It has been revealed that YouTube accidentally ran two trailers for 15-rated horror movie Insidious on a number of kids videos.
The ads were linked to videos of songs from Disney movie Frozen and a guide on how to build a LEGO fire station, among other things. The Advertising Standards Authority said the ads ran in late December 2017 and early January 2018.
As pert the ASA’s description of trailer one: “The ad opened with a shot of a house in the dark and then showed a young woman walking through it. She was shown looking at some medical instruments on a table before being thrown backwards by a force. She was then depicted lying on the floor screaming whilst a humanoid creature with claw-like fingers probed at her throat.
“Further scenes included a creature hanging upside down, the same woman screaming on a hospital bed and a clawed hand emerging from a sleeve. Another female character said, ‘People who need help with hauntings come to me, but this house is my family’s house. I’m going to find it and I’m going to finish it’.
“In the final scenes of the ad a male character said, ‘Lisa there’s someone right in front of you’. Lisa replied, ‘I don’t see anything’. A hand was shown reaching out to her in the dark and then a sudden shot of a grinning creature with fanged teeth was shown next to a woman.” Which sounds lovely.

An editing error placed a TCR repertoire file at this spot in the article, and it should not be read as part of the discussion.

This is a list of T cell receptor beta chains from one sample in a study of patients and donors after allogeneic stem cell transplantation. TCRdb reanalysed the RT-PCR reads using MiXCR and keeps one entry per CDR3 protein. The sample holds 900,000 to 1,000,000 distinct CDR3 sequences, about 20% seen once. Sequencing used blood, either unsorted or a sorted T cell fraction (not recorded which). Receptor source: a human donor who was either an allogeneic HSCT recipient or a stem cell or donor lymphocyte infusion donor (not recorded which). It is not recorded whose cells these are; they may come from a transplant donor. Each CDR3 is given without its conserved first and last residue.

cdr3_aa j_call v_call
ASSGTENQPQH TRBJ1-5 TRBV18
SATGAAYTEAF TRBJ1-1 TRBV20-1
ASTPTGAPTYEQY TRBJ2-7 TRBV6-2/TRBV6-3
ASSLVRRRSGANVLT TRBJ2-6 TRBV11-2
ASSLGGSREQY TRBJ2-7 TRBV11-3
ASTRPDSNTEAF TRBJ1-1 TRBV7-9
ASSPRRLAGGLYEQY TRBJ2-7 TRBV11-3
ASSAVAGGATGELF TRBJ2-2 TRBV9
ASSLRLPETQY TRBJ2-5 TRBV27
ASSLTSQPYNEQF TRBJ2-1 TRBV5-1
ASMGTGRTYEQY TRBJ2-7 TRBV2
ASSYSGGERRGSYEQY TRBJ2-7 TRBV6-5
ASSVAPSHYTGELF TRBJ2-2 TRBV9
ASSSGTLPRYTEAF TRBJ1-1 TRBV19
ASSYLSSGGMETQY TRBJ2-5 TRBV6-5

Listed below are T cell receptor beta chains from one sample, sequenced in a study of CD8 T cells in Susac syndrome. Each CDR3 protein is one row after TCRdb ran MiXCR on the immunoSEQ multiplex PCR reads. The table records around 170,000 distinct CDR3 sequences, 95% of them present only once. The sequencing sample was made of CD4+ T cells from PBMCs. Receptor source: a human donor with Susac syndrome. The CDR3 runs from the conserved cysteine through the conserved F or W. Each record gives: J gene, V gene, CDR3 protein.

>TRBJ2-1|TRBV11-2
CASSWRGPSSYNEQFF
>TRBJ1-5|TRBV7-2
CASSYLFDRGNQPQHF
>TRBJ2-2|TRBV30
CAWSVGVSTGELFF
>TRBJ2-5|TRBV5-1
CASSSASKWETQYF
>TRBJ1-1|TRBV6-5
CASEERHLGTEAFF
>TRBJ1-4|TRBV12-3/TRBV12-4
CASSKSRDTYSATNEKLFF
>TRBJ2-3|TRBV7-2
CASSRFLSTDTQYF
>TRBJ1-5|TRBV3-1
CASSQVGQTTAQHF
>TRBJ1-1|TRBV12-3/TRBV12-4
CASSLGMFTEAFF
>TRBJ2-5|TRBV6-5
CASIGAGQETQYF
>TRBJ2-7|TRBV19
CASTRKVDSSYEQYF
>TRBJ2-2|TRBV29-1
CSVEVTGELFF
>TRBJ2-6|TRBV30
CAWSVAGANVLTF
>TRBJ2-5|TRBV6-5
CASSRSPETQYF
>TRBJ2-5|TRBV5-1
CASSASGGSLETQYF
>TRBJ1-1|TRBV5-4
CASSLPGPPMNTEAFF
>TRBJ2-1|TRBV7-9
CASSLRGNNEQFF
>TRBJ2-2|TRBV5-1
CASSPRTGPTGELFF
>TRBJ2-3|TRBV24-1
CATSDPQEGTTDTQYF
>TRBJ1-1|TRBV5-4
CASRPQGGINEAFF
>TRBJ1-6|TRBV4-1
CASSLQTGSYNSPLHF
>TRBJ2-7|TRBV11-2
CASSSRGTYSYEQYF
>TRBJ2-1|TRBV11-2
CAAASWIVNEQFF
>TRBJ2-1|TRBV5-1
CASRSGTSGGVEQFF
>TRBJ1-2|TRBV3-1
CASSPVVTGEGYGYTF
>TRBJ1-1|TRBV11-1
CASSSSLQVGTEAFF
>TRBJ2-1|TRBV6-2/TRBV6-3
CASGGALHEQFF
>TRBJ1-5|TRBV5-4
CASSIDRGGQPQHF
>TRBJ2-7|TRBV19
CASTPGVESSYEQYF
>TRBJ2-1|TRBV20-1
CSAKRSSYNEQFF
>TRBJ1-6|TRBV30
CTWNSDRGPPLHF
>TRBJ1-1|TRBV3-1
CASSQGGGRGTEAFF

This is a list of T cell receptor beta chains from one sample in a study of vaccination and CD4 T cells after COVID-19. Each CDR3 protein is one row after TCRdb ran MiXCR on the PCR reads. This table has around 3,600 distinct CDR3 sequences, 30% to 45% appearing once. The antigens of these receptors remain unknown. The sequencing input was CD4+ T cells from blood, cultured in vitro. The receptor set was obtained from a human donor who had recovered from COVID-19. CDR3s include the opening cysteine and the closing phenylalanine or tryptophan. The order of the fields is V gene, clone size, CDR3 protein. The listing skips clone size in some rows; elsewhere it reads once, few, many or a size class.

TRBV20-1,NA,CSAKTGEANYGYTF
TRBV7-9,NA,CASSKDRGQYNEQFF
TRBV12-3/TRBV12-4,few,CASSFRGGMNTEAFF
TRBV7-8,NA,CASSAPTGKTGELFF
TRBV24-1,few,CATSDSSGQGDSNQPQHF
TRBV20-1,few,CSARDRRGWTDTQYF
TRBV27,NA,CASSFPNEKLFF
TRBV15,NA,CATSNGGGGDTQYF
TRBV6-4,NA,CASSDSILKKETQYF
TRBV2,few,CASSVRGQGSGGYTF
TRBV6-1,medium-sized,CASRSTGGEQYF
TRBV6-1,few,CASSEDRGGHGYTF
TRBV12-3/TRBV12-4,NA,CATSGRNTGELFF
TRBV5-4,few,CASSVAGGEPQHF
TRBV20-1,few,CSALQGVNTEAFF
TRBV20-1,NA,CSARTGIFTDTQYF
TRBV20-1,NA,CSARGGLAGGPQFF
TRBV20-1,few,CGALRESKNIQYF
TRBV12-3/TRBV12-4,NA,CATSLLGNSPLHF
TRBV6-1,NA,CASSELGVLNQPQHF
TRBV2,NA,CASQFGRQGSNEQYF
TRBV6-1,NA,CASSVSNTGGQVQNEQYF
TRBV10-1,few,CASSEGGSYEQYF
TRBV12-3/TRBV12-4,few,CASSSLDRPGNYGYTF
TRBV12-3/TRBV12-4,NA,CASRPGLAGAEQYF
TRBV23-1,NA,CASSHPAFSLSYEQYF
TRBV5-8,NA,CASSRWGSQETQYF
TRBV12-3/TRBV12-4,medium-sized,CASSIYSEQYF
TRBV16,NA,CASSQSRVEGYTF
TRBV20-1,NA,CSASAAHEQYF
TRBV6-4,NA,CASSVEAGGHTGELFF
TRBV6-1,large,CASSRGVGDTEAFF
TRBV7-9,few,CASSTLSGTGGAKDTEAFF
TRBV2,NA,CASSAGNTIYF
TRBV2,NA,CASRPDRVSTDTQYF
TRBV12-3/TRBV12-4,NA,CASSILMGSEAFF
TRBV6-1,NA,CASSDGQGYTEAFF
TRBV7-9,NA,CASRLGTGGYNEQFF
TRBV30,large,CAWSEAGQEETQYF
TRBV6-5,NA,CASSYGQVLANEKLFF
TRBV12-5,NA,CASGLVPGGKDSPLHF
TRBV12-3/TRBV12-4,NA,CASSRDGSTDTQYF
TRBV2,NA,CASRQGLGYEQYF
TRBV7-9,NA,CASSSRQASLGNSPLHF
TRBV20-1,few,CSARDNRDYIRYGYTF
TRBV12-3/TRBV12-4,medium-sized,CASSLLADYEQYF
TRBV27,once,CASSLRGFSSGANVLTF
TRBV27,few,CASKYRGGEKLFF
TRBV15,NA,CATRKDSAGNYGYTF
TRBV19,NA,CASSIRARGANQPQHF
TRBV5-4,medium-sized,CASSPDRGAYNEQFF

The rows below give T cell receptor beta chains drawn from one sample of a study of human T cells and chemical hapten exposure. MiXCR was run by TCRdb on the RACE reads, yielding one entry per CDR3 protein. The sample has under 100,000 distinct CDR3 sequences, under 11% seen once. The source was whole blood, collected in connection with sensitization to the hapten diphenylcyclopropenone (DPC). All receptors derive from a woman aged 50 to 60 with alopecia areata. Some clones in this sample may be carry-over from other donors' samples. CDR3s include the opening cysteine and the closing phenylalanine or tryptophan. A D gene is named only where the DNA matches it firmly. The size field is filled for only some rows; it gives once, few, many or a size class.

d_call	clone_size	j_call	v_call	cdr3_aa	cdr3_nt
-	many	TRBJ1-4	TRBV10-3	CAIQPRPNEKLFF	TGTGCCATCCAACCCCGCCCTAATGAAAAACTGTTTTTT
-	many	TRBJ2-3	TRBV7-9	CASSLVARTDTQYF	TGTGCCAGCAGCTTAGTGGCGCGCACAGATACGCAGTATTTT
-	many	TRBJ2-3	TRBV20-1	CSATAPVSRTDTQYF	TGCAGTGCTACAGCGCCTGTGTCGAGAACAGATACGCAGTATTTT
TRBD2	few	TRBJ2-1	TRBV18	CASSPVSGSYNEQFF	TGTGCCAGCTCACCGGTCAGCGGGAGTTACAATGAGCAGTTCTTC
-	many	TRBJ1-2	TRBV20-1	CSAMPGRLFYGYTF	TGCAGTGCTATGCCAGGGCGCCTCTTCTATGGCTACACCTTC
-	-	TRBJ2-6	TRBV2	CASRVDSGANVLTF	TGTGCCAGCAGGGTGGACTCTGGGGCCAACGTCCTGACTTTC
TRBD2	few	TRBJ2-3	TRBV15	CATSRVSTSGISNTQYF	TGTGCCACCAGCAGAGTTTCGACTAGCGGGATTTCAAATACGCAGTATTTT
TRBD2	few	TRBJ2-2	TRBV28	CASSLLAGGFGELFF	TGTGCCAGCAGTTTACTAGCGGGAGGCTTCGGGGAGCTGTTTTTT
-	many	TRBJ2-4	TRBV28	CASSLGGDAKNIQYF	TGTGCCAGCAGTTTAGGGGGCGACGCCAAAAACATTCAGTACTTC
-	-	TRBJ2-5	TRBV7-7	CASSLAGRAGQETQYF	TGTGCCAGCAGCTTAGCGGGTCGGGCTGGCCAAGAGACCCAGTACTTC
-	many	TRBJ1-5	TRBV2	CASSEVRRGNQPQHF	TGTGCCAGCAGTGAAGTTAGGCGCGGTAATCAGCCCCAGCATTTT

Sleep tight, darling
An alternative ad, which included a creature jumping out of an opening suitcase, was featured on two Minecraft videos. Note that both of these ads only became skippable after five seconds and contained no content warnings.
Amazingly only five complaints were received, which perhaps is indicative of how little attention parents pay to their kids online viewing habits!
Colombia Pictures says it had targeted the ads for an 18+ market and had requested the applicable YouTube exclusions. YouTube, in contrast, said that advertisers “administered their own campaigns, and were responsible for determining the appropriate targeting”. It also said that kids should only be using YouTube Kids anyway to avoid precisely this kind of thing.
Passing the buck, much?
The ASA of course concluded that this has all been very bad, but effectively can only request that Sony and YouTube do no such thing again. So that’s all fine then, right?